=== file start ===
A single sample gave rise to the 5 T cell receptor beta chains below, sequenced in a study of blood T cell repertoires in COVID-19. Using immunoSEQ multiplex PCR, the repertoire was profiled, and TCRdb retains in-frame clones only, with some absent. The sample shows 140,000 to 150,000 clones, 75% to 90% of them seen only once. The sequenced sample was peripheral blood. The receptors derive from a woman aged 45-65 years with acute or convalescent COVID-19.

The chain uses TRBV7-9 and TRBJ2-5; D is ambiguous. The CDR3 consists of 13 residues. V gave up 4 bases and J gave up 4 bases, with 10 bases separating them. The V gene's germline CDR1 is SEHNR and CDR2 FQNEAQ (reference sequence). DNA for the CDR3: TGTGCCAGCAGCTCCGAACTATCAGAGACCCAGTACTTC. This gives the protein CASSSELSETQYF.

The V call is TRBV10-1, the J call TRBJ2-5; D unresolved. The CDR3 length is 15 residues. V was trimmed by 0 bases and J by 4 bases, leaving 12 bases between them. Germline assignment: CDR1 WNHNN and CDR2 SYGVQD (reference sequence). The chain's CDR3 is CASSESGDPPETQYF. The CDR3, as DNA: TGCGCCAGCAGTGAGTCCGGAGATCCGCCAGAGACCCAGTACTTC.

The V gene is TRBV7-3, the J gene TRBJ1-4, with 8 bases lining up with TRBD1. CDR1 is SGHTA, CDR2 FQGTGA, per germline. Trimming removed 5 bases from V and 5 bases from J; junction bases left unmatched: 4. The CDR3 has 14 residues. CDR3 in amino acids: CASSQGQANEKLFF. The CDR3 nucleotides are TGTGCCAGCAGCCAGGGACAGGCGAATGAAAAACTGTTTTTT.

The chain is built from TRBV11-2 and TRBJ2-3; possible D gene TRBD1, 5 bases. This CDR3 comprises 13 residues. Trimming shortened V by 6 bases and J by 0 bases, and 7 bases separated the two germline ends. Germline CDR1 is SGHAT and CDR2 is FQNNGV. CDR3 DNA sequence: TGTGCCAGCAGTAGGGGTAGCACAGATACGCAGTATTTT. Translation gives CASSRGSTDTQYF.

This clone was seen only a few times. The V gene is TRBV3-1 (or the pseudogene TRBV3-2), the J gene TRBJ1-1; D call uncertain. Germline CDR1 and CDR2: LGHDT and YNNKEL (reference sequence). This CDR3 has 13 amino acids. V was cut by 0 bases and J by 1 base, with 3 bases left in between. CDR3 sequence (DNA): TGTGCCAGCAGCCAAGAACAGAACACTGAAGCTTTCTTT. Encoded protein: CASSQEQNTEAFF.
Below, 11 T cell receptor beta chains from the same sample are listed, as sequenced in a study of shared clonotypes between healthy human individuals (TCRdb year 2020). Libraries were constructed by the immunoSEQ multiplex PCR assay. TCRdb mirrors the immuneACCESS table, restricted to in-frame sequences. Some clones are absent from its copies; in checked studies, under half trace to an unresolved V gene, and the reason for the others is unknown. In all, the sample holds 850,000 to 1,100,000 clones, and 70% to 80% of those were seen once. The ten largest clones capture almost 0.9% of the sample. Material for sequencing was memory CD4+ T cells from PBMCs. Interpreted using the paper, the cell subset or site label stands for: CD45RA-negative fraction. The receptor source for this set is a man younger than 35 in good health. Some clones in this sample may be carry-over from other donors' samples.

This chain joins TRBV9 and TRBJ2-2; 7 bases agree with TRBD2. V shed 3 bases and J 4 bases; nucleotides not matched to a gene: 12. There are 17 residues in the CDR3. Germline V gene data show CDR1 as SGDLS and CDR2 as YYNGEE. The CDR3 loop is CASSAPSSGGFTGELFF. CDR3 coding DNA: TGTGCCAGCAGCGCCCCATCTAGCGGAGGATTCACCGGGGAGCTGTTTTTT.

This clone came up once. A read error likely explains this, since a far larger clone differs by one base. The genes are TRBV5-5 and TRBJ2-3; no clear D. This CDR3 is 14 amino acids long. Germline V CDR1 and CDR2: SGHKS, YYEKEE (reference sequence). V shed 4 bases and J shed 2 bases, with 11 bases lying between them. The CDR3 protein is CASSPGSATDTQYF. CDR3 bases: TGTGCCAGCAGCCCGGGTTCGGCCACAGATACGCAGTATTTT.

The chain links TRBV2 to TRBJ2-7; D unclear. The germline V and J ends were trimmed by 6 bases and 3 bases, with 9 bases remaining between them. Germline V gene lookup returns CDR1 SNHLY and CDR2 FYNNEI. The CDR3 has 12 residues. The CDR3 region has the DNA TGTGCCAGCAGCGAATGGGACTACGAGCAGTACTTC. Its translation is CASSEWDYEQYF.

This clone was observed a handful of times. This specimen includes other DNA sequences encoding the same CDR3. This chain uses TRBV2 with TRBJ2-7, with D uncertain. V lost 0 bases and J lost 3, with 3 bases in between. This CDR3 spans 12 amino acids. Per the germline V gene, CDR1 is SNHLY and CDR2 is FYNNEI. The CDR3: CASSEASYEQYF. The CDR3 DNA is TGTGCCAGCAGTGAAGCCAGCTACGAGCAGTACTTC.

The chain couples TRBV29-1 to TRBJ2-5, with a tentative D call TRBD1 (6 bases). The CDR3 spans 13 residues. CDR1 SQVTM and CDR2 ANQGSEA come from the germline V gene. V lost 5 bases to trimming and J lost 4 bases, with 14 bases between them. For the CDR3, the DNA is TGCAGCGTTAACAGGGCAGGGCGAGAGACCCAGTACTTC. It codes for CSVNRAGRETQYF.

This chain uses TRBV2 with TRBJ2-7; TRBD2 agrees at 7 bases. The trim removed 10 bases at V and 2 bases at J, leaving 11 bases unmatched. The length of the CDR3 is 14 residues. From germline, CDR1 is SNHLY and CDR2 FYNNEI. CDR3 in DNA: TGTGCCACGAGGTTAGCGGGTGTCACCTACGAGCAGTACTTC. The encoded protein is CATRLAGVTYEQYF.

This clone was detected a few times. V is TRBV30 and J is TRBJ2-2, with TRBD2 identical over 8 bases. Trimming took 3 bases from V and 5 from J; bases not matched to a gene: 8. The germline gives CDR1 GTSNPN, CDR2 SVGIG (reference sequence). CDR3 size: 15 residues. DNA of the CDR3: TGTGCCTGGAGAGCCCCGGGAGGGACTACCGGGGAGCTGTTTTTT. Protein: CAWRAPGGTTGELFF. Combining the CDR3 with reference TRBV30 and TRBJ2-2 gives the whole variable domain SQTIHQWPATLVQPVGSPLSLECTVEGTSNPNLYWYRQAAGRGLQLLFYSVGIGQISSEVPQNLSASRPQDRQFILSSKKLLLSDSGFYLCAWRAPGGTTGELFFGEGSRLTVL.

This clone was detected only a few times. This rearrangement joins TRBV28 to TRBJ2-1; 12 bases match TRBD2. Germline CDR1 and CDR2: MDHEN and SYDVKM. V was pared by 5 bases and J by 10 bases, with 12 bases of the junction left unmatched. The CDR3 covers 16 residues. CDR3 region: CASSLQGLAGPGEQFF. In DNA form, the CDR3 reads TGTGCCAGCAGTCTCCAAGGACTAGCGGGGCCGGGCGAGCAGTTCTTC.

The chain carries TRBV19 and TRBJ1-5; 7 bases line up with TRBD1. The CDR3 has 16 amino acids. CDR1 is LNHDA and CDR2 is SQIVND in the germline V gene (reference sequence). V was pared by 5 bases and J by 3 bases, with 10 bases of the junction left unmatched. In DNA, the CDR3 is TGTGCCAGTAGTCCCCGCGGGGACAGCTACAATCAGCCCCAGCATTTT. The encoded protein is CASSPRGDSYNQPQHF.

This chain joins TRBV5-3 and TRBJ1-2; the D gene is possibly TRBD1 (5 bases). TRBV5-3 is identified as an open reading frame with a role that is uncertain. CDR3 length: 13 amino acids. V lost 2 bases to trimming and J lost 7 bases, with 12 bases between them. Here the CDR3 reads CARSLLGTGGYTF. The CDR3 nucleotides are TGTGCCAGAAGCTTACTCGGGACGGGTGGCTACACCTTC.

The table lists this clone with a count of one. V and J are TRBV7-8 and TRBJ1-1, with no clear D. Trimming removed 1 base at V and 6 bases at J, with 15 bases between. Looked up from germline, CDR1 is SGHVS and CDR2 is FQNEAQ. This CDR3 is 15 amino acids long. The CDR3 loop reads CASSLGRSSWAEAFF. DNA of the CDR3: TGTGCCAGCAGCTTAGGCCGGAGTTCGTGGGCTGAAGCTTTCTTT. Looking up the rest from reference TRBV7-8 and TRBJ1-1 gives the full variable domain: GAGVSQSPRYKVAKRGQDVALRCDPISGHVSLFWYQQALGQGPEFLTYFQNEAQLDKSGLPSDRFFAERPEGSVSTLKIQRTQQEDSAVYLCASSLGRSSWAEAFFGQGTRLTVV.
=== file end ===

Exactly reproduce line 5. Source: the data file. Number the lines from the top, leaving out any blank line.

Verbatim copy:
The chain is built from TRBV11-2 and TRBJ2-3; possible D gene TRBD1, 5 bases. This CDR3 comprises 13 residues. Trimming shortened V by 6 bases and J by 0 bases, and 7 bases separated the two germline ends. Germline CDR1 is SGHAT and CDR2 is FQNNGV. CDR3 DNA sequence: TGTGCCAGCAGTAGGGGTAGCACAGATACGCAGTATTTT. Translation gives CASSRGSTDTQYF.